Mastering Cross-Cultural Communication: Interview with Valeria Babich
Valeria Babich, our Türkiye-based HR Business Partner and Devexperts Brand Ambassador, shares her expertise in moving to another country, discovering cultural differences, and adapting to the new community as an expat. This interview will help those who want to expand their knowledge of cultural diversity.
How did you find the transition to living in a foreign country?
It isn’t my first time living abroad. I’ve had the opportunity to live in many countries worldwide, such as China, Germany, and the US. So, I was prepared for some challenges regarding legal aspects, accommodation, and adaptation to new customs around me. I was even aware of the upcoming weight gain because of famously delicious Turkish food.
Plus, Devexperts helped me on my relocation journey. Many colleagues were eager to give me the best advice about the city, tips, and suggestions I couldn’t miss.
What is the main peculiarity of the Turkish people and their communication style?
Türkiye is an amiable and welcoming country, and people here are incredibly approachable, so I made new friends quickly in Istanbul. However, their behavior and communication patterns may surprise an unprepared individual.
For example, the Turks are very straightforward in giving feedback. They will always tell if something is wrong from their point of view. However, in regular communication, they are exceptionally polite and careful, like most cultures of this region. One must delve deep into the customs to adapt to this society. Otherwise, they may unknowingly offend a local with their behavior.
Can you share a case in this regard?
Sure. For instance, when you invite a Turkish person to visit your house, and they can’t accept the invitation for some reason, they will politely decline or try to avoid giving a straight answer. However, they will hope that you will try to persuade them further by repeating the invitation several times.
This game is considered general politeness. Thus the Turks understand that you want them to be there. And, vice versa, if you’re not trying enough to convince them, you don’t really want them to go.
Sounds a bit controversial: they are straightforward, but they expect you to change their minds if they refuse to attend your house party without saying it aloud. Why so?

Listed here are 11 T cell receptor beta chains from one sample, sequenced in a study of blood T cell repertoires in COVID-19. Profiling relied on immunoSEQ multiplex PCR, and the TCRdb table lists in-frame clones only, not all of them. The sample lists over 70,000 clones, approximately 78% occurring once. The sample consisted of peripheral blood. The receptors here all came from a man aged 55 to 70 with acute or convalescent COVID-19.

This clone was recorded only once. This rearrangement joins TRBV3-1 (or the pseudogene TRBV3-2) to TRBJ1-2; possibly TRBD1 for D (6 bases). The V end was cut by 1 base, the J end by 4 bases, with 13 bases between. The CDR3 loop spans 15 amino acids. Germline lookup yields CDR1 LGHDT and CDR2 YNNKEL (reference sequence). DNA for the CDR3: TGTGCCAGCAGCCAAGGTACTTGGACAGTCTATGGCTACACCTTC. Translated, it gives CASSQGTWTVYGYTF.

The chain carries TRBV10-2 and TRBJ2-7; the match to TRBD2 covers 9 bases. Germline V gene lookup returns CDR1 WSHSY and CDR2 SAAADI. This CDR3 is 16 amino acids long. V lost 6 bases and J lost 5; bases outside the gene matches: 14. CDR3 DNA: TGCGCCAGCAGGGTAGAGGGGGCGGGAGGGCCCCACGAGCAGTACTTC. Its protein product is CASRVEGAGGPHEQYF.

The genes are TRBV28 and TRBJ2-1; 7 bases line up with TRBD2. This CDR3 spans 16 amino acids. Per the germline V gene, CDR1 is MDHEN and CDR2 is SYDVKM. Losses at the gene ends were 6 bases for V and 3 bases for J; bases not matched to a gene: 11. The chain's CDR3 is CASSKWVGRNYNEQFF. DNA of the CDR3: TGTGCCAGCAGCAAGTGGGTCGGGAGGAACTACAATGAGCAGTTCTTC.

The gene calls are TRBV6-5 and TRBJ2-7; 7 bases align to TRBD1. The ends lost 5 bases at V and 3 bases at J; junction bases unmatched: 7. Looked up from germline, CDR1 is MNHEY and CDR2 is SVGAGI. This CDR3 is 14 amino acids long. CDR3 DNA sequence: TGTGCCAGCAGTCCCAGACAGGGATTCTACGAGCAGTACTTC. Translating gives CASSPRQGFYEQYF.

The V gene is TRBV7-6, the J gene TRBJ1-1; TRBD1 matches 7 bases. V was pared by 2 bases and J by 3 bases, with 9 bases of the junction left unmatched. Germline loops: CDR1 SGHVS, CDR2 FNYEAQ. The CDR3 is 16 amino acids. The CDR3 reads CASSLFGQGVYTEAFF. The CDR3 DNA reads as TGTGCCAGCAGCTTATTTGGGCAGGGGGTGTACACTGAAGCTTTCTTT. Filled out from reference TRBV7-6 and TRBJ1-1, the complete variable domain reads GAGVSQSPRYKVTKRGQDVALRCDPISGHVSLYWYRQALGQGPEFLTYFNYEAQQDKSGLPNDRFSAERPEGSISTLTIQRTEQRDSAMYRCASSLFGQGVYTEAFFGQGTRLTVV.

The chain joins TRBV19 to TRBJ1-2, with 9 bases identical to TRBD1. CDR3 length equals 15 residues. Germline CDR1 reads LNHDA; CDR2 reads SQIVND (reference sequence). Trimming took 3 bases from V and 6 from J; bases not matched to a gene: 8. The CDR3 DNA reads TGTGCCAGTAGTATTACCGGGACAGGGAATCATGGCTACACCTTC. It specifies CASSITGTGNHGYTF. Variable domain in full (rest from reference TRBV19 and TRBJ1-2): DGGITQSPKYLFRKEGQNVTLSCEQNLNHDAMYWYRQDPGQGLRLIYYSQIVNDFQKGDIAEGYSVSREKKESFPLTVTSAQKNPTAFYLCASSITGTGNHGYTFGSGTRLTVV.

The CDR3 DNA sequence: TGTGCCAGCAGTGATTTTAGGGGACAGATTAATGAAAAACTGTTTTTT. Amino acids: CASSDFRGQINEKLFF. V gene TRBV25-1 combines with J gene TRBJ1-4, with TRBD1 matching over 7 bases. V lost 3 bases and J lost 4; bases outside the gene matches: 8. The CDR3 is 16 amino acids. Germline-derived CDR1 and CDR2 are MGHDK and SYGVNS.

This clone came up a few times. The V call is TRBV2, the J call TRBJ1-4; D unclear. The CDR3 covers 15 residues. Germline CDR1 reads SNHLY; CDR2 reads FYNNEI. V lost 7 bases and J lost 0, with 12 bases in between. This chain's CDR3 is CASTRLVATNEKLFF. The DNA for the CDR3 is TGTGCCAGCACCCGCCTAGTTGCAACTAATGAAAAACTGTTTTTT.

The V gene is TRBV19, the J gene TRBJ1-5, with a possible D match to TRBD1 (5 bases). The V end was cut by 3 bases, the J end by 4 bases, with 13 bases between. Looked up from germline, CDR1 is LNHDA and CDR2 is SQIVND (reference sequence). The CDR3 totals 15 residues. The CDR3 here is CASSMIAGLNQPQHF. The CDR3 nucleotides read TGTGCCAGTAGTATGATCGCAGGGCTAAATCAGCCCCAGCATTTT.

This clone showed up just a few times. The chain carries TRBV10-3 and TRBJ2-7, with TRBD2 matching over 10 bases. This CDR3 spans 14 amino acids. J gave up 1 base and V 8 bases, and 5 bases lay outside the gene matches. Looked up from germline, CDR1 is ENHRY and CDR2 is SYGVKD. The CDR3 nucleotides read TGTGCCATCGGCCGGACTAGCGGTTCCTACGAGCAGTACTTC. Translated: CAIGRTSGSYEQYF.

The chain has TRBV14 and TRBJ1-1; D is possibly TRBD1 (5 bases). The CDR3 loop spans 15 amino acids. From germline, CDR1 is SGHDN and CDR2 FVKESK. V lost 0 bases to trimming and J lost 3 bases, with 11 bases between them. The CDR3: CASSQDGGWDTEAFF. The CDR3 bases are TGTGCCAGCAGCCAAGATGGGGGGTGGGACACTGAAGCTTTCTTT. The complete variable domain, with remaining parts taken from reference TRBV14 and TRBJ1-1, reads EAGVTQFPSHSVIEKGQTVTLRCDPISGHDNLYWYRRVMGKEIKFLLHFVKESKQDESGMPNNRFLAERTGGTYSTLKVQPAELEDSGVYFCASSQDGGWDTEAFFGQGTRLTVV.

Any culture can represent a certain level of controversy, making each unique. According to “The Cultural Map,” an excellent study by Erin Meyer, a professor at INSEAD Business School, every culture can be evaluated by eight categories: Communication, Feedback, Thinking, Leadership, Decision-Making, Trust, Disagreement, and Time Perception. Each culture gets a specific position on each of those scales.
For example, culture can get closer to the low or high context poles on the Communication scale. The low-contextual pole means that people of this culture say what they mean and expect their vis-a-vis to take their words literally. A great example of a low-contextual country is the USA. If they say, “Sorry, I cannot come,” it means this and nothing else.
On the other hand, there are high-contextual countries. To fit in and effectively communicate there, one must know many cultural aspects, untold rules, codes of conduct, etc. Interpreting communication patterns of this culture without context is like fortune telling. Türkiye is closer to the high context pole regarding communication, so one must engage in this social game.
What’s more surprising is that a country with a high context demand can be the polar opposite on another scale. On the scale of Negative Feedback, which can be indirect and careful or direct and painfully honest, Türkiye tends to be closer to the direct one. So, we have a highly contextual culture that is straightforward when something goes wrong.
What helped you navigate these delicate issues when diving deeper into a culture so different from your own?
It was a mix of my experience living in different countries and my curiosity for the scientific explanation of cultural differences. All this helped me to move from stereotypes to my favorite affirmation: “Not better, not worse, just different.”
Can you give the top three tips to those planning to move to another country, avoid cultural shock, and blend into their new community?
- Keep an open vision and accept that you cannot transform a new culture to fit your expectations. In my case, it helped me reach my inner peace at first.
- Interact with the locals, and try to make friends. They will help you expand your knowledge about the country and give you a perspective you’ve never experienced as a tourist.
- Study and apply basic rules of conduct and find out what is considered polite in your new country. As we discussed with invitations, for some cultures, a bit of pressure is a violation of personal boundaries; for others, it’s something expected as a sign of friendliness and respect.
Having R&D centers worldwide and work-from-anywhere opportunities, Devexperts encourages employees to broaden their horizons and work in a multicultural environment. Want to be a part of our journey? Check out our vacancies and join the team!